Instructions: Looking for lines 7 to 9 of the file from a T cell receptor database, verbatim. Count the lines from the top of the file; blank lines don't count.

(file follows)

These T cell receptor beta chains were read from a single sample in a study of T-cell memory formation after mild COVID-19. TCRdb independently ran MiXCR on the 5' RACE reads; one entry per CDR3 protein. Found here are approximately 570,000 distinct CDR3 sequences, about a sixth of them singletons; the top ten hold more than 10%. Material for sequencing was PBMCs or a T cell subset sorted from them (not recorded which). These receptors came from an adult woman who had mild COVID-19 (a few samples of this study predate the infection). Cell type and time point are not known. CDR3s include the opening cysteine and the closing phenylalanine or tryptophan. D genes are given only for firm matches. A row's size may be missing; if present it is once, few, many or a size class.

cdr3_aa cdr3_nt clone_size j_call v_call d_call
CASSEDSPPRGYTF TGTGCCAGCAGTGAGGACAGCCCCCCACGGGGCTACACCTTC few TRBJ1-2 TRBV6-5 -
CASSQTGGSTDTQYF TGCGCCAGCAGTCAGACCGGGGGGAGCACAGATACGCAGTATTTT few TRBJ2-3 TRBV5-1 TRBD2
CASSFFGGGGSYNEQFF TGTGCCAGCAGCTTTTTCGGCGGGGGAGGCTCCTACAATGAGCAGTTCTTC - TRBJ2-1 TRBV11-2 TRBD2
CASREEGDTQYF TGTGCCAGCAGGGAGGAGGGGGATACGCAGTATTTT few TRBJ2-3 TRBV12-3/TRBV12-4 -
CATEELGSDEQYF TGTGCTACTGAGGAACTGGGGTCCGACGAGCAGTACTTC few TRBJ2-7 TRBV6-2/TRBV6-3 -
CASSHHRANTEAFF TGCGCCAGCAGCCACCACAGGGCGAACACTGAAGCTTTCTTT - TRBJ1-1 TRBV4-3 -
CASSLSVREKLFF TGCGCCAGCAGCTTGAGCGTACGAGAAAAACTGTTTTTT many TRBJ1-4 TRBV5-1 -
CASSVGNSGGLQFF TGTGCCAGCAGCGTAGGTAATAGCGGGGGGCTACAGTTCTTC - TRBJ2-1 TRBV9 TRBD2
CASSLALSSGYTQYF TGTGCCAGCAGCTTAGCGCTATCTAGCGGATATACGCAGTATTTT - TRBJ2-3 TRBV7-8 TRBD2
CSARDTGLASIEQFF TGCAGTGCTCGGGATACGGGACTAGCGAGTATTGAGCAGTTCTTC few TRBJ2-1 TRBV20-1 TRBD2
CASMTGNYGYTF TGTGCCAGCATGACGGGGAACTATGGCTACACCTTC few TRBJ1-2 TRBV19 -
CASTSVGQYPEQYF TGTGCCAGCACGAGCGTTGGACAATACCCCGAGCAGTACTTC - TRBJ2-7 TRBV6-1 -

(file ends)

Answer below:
CATEELGSDEQYF TGTGCTACTGAGGAACTGGGGTCCGACGAGCAGTACTTC few TRBJ2-7 TRBV6-2/TRBV6-3 -
CASSHHRANTEAFF TGCGCCAGCAGCCACCACAGGGCGAACACTGAAGCTTTCTTT - TRBJ1-1 TRBV4-3 -
CASSLSVREKLFF TGCGCCAGCAGCTTGAGCGTACGAGAAAAACTGTTTTTT many TRBJ1-4 TRBV5-1 -